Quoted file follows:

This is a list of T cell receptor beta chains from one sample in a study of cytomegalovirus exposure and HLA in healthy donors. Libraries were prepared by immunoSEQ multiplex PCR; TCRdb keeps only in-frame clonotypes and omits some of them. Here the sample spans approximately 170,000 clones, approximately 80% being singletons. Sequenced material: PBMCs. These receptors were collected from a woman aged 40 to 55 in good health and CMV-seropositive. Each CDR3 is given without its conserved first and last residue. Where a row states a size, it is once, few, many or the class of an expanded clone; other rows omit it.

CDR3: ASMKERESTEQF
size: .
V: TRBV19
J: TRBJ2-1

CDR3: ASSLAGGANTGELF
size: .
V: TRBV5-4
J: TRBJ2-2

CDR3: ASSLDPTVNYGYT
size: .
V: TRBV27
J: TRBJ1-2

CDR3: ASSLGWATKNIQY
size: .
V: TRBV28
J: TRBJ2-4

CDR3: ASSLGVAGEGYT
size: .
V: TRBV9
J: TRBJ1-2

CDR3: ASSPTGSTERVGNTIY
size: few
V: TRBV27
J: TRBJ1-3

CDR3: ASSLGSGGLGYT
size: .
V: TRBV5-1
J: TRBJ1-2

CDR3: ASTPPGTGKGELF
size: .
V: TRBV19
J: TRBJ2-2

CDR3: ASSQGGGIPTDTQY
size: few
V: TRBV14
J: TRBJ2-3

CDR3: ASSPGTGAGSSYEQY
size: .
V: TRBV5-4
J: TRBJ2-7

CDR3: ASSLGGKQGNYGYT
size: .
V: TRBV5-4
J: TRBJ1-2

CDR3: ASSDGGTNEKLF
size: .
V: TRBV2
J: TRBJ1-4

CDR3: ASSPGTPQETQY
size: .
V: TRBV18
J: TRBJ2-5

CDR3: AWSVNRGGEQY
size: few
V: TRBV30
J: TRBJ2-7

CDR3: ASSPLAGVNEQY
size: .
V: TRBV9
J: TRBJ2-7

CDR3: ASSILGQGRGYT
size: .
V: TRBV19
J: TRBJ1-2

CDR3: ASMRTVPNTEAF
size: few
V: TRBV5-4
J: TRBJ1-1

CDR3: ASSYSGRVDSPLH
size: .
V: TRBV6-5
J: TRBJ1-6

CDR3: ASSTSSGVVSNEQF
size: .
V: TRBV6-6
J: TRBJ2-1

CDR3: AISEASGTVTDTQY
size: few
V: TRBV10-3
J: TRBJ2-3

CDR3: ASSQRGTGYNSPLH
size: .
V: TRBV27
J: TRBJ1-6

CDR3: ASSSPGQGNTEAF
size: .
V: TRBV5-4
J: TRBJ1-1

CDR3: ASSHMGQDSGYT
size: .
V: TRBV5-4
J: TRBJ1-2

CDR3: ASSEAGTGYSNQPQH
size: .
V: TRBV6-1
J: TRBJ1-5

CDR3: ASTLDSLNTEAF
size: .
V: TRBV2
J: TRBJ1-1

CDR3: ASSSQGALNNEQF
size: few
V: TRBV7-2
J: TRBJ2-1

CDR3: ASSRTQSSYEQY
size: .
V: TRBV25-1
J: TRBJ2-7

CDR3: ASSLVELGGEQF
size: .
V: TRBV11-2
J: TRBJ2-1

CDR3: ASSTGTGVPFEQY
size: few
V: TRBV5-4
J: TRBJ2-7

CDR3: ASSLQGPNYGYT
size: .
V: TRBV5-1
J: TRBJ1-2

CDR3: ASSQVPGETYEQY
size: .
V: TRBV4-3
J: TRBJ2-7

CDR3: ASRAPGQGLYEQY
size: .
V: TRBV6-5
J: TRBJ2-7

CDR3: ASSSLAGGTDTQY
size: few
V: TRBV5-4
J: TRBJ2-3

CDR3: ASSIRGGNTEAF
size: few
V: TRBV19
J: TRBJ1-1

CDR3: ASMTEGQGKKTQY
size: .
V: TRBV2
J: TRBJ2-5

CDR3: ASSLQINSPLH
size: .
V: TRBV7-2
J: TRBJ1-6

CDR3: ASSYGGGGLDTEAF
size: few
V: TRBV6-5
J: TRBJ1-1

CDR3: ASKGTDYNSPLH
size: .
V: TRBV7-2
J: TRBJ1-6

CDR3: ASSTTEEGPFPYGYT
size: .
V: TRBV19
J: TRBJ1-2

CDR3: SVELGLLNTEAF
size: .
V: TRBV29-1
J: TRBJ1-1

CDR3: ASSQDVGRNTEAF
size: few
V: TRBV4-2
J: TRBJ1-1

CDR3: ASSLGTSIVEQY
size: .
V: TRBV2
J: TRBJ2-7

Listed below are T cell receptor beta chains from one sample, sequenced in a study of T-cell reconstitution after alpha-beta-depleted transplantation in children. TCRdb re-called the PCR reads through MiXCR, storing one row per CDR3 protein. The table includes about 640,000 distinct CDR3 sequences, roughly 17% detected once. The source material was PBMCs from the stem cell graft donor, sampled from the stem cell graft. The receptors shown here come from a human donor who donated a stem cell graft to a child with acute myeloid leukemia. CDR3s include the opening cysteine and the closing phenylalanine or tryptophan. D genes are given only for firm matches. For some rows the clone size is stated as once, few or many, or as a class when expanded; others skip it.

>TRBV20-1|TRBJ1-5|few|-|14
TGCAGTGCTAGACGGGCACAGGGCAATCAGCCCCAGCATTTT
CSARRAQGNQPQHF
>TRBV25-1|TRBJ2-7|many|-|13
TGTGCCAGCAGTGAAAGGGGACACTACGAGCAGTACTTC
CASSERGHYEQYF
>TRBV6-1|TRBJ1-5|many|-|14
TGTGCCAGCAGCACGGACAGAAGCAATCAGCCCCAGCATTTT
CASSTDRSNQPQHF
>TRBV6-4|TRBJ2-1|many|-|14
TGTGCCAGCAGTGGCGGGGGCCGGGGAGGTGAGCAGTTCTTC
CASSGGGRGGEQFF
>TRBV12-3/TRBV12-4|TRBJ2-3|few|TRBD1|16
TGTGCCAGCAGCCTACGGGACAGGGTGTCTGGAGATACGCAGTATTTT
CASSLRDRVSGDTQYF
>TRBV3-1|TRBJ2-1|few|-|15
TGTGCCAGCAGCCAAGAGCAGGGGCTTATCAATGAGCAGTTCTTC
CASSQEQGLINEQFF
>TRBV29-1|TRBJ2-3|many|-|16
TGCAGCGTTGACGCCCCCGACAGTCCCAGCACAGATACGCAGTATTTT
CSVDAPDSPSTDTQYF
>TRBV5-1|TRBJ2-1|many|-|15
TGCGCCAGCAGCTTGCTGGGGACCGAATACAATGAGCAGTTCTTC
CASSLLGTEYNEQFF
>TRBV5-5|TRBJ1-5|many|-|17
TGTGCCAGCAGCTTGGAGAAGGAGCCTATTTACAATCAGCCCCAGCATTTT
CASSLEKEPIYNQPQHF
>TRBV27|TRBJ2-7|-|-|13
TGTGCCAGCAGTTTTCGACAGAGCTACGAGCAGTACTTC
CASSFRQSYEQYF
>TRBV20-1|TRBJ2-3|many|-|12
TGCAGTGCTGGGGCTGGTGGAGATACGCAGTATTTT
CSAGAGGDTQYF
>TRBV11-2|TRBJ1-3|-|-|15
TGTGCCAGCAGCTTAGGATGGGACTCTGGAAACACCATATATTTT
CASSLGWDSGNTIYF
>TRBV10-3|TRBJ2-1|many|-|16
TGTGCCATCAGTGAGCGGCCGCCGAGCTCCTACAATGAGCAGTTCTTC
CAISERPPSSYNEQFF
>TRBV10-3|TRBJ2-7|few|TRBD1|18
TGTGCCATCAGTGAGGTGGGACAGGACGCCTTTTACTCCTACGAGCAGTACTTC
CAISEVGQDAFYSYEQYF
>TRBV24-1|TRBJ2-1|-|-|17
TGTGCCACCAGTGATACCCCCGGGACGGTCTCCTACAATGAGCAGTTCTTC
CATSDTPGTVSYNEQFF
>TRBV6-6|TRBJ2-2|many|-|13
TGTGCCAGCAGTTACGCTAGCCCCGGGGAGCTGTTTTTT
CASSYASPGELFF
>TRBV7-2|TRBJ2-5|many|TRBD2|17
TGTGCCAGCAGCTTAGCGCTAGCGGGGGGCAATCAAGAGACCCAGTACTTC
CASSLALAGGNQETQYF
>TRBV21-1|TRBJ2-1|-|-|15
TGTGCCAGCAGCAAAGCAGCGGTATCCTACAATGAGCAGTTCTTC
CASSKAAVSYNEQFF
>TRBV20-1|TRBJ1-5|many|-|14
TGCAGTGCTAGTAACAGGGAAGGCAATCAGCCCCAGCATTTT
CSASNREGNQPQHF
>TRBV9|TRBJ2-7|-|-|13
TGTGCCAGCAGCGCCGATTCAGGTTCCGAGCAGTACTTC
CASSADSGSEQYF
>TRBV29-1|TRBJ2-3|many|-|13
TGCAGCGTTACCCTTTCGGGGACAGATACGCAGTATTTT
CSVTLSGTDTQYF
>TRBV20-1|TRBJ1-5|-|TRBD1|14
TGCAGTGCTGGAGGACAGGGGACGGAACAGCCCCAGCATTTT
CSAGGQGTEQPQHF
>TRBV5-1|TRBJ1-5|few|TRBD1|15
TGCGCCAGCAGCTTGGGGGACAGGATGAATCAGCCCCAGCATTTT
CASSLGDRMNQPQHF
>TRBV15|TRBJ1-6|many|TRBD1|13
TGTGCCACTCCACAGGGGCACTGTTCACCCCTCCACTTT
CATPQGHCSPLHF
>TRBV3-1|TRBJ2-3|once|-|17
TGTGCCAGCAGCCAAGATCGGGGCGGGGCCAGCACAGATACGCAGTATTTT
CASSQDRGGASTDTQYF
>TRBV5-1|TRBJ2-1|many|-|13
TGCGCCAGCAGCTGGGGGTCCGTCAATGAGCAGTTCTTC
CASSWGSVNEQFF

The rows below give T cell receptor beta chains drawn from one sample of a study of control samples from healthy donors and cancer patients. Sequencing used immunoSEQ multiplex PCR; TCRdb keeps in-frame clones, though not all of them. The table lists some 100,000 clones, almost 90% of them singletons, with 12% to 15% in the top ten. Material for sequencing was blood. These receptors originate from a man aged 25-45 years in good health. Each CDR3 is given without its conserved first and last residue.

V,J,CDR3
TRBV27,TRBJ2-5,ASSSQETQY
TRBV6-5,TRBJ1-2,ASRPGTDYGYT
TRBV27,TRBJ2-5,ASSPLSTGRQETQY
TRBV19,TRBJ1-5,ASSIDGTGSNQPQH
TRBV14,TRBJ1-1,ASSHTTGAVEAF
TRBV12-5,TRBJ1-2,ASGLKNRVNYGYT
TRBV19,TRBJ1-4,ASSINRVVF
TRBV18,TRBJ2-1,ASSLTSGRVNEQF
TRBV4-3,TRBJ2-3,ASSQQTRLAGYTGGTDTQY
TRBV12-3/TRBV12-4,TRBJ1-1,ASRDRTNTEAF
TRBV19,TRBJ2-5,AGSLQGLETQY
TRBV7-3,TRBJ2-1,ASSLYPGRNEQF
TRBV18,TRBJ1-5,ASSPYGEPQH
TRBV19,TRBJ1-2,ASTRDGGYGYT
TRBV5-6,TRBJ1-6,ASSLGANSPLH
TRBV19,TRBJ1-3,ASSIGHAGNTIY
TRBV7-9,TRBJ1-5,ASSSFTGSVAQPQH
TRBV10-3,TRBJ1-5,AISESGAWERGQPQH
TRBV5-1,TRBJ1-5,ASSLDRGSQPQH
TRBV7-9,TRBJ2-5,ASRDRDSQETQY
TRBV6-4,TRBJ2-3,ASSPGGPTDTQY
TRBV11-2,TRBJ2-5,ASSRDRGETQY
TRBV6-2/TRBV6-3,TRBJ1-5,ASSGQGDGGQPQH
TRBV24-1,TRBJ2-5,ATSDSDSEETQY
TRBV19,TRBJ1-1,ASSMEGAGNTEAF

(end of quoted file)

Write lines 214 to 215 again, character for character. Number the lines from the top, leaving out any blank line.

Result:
TGTGCCACCAGTGATACCCCCGGGACGGTCTCCTACAATGAGCAGTTCTTC
CATSDTPGTVSYNEQFF